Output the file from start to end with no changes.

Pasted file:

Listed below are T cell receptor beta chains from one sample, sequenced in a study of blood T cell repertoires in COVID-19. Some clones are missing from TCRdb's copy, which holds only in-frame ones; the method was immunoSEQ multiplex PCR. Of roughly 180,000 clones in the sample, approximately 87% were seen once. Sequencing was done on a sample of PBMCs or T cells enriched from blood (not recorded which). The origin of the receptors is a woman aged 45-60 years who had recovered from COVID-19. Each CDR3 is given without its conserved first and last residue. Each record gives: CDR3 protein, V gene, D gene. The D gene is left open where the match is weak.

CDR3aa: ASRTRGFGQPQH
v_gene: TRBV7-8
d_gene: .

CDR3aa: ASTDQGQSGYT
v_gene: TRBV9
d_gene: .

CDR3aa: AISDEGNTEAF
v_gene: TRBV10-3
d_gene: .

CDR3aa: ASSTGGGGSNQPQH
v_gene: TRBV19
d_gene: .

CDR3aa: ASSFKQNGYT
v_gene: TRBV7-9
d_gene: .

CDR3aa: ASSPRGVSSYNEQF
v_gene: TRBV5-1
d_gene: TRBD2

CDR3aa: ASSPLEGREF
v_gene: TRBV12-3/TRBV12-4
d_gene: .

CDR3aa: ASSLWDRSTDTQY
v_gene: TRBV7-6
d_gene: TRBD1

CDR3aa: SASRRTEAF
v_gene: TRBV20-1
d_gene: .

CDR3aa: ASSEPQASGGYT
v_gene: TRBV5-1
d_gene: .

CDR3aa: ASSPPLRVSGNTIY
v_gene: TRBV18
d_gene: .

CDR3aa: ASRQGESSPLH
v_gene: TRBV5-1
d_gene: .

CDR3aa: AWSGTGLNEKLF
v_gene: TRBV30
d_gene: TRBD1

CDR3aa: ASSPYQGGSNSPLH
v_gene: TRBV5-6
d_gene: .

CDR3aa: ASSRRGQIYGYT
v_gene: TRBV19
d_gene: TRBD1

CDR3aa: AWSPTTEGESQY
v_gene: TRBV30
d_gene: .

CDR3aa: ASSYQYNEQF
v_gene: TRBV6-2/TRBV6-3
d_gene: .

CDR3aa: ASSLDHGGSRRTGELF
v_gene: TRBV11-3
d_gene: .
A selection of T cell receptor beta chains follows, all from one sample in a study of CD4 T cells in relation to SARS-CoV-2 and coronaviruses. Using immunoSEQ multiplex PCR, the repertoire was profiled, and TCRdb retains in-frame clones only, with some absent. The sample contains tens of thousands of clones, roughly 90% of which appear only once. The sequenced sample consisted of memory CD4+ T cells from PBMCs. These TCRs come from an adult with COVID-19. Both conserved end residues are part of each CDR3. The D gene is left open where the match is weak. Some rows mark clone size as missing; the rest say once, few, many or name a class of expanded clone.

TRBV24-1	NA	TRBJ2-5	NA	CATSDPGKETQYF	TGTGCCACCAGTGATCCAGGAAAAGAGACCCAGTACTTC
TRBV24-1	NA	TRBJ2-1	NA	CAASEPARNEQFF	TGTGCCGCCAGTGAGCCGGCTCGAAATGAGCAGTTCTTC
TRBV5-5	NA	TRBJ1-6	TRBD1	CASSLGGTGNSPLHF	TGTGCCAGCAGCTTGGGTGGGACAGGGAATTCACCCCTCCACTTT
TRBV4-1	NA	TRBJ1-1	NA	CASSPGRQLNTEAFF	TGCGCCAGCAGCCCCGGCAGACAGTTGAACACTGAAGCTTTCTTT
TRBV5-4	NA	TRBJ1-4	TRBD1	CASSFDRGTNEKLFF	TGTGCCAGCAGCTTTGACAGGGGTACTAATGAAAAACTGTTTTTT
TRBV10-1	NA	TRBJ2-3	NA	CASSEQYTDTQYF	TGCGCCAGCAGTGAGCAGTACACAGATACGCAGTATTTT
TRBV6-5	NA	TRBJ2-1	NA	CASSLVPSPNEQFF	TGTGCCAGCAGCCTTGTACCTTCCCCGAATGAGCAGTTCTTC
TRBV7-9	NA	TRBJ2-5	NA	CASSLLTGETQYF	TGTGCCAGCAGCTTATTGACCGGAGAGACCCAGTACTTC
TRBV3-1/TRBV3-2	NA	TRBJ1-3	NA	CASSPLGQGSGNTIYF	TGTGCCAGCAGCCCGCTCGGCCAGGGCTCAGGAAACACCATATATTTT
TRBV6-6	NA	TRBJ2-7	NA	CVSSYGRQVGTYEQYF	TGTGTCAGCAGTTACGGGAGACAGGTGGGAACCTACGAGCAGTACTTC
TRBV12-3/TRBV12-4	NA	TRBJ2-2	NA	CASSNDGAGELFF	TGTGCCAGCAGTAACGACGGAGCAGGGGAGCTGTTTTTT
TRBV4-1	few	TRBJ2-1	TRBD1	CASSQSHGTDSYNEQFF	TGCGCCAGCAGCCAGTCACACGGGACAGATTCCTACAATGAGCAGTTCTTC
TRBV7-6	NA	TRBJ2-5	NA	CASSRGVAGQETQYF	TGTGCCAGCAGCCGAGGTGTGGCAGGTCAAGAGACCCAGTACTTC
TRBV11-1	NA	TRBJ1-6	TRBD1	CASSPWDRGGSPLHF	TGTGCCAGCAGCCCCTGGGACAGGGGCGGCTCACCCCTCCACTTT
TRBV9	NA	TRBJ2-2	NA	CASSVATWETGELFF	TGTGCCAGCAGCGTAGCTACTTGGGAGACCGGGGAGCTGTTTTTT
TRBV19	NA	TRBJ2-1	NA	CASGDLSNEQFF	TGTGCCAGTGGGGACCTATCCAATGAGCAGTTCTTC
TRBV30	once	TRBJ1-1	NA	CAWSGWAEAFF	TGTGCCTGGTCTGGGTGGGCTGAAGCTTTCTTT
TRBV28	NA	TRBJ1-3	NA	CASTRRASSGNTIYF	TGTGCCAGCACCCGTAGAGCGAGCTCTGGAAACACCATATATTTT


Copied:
Listed below are T cell receptor beta chains from one sample, sequenced in a study of blood T cell repertoires in COVID-19. Some clones are missing from TCRdb's copy, which holds only in-frame ones; the method was immunoSEQ multiplex PCR. Of roughly 180,000 clones in the sample, approximately 87% were seen once. Sequencing was done on a sample of PBMCs or T cells enriched from blood (not recorded which). The origin of the receptors is a woman aged 45-60 years who had recovered from COVID-19. Each CDR3 is given without its conserved first and last residue. Each record gives: CDR3 protein, V gene, D gene. The D gene is left open where the match is weak.

CDR3aa: ASRTRGFGQPQH
v_gene: TRBV7-8
d_gene: .

CDR3aa: ASTDQGQSGYT
v_gene: TRBV9
d_gene: .

CDR3aa: AISDEGNTEAF
v_gene: TRBV10-3
d_gene: .

CDR3aa: ASSTGGGGSNQPQH
v_gene: TRBV19
d_gene: .

CDR3aa: ASSFKQNGYT
v_gene: TRBV7-9
d_gene: .

CDR3aa: ASSPRGVSSYNEQF
v_gene: TRBV5-1
d_gene: TRBD2

CDR3aa: ASSPLEGREF
v_gene: TRBV12-3/TRBV12-4
d_gene: .

CDR3aa: ASSLWDRSTDTQY
v_gene: TRBV7-6
d_gene: TRBD1

CDR3aa: SASRRTEAF
v_gene: TRBV20-1
d_gene: .

CDR3aa: ASSEPQASGGYT
v_gene: TRBV5-1
d_gene: .

CDR3aa: ASSPPLRVSGNTIY
v_gene: TRBV18
d_gene: .

CDR3aa: ASRQGESSPLH
v_gene: TRBV5-1
d_gene: .

CDR3aa: AWSGTGLNEKLF
v_gene: TRBV30
d_gene: TRBD1

CDR3aa: ASSPYQGGSNSPLH
v_gene: TRBV5-6
d_gene: .

CDR3aa: ASSRRGQIYGYT
v_gene: TRBV19
d_gene: TRBD1

CDR3aa: AWSPTTEGESQY
v_gene: TRBV30
d_gene: .

CDR3aa: ASSYQYNEQF
v_gene: TRBV6-2/TRBV6-3
d_gene: .

CDR3aa: ASSLDHGGSRRTGELF
v_gene: TRBV11-3
d_gene: .
A selection of T cell receptor beta chains follows, all from one sample in a study of CD4 T cells in relation to SARS-CoV-2 and coronaviruses. Using immunoSEQ multiplex PCR, the repertoire was profiled, and TCRdb retains in-frame clones only, with some absent. The sample contains tens of thousands of clones, roughly 90% of which appear only once. The sequenced sample consisted of memory CD4+ T cells from PBMCs. These TCRs come from an adult with COVID-19. Both conserved end residues are part of each CDR3. The D gene is left open where the match is weak. Some rows mark clone size as missing; the rest say once, few, many or name a class of expanded clone.

TRBV24-1	NA	TRBJ2-5	NA	CATSDPGKETQYF	TGTGCCACCAGTGATCCAGGAAAAGAGACCCAGTACTTC
TRBV24-1	NA	TRBJ2-1	NA	CAASEPARNEQFF	TGTGCCGCCAGTGAGCCGGCTCGAAATGAGCAGTTCTTC
TRBV5-5	NA	TRBJ1-6	TRBD1	CASSLGGTGNSPLHF	TGTGCCAGCAGCTTGGGTGGGACAGGGAATTCACCCCTCCACTTT
TRBV4-1	NA	TRBJ1-1	NA	CASSPGRQLNTEAFF	TGCGCCAGCAGCCCCGGCAGACAGTTGAACACTGAAGCTTTCTTT
TRBV5-4	NA	TRBJ1-4	TRBD1	CASSFDRGTNEKLFF	TGTGCCAGCAGCTTTGACAGGGGTACTAATGAAAAACTGTTTTTT
TRBV10-1	NA	TRBJ2-3	NA	CASSEQYTDTQYF	TGCGCCAGCAGTGAGCAGTACACAGATACGCAGTATTTT
TRBV6-5	NA	TRBJ2-1	NA	CASSLVPSPNEQFF	TGTGCCAGCAGCCTTGTACCTTCCCCGAATGAGCAGTTCTTC
TRBV7-9	NA	TRBJ2-5	NA	CASSLLTGETQYF	TGTGCCAGCAGCTTATTGACCGGAGAGACCCAGTACTTC
TRBV3-1/TRBV3-2	NA	TRBJ1-3	NA	CASSPLGQGSGNTIYF	TGTGCCAGCAGCCCGCTCGGCCAGGGCTCAGGAAACACCATATATTTT
TRBV6-6	NA	TRBJ2-7	NA	CVSSYGRQVGTYEQYF	TGTGTCAGCAGTTACGGGAGACAGGTGGGAACCTACGAGCAGTACTTC
TRBV12-3/TRBV12-4	NA	TRBJ2-2	NA	CASSNDGAGELFF	TGTGCCAGCAGTAACGACGGAGCAGGGGAGCTGTTTTTT
TRBV4-1	few	TRBJ2-1	TRBD1	CASSQSHGTDSYNEQFF	TGCGCCAGCAGCCAGTCACACGGGACAGATTCCTACAATGAGCAGTTCTTC
TRBV7-6	NA	TRBJ2-5	NA	CASSRGVAGQETQYF	TGTGCCAGCAGCCGAGGTGTGGCAGGTCAAGAGACCCAGTACTTC
TRBV11-1	NA	TRBJ1-6	TRBD1	CASSPWDRGGSPLHF	TGTGCCAGCAGCCCCTGGGACAGGGGCGGCTCACCCCTCCACTTT
TRBV9	NA	TRBJ2-2	NA	CASSVATWETGELFF	TGTGCCAGCAGCGTAGCTACTTGGGAGACCGGGGAGCTGTTTTTT
TRBV19	NA	TRBJ2-1	NA	CASGDLSNEQFF	TGTGCCAGTGGGGACCTATCCAATGAGCAGTTCTTC
TRBV30	once	TRBJ1-1	NA	CAWSGWAEAFF	TGTGCCTGGTCTGGGTGGGCTGAAGCTTTCTTT
TRBV28	NA	TRBJ1-3	NA	CASTRRASSGNTIYF	TGTGCCAGCACCCGTAGAGCGAGCTCTGGAAACACCATATATTTT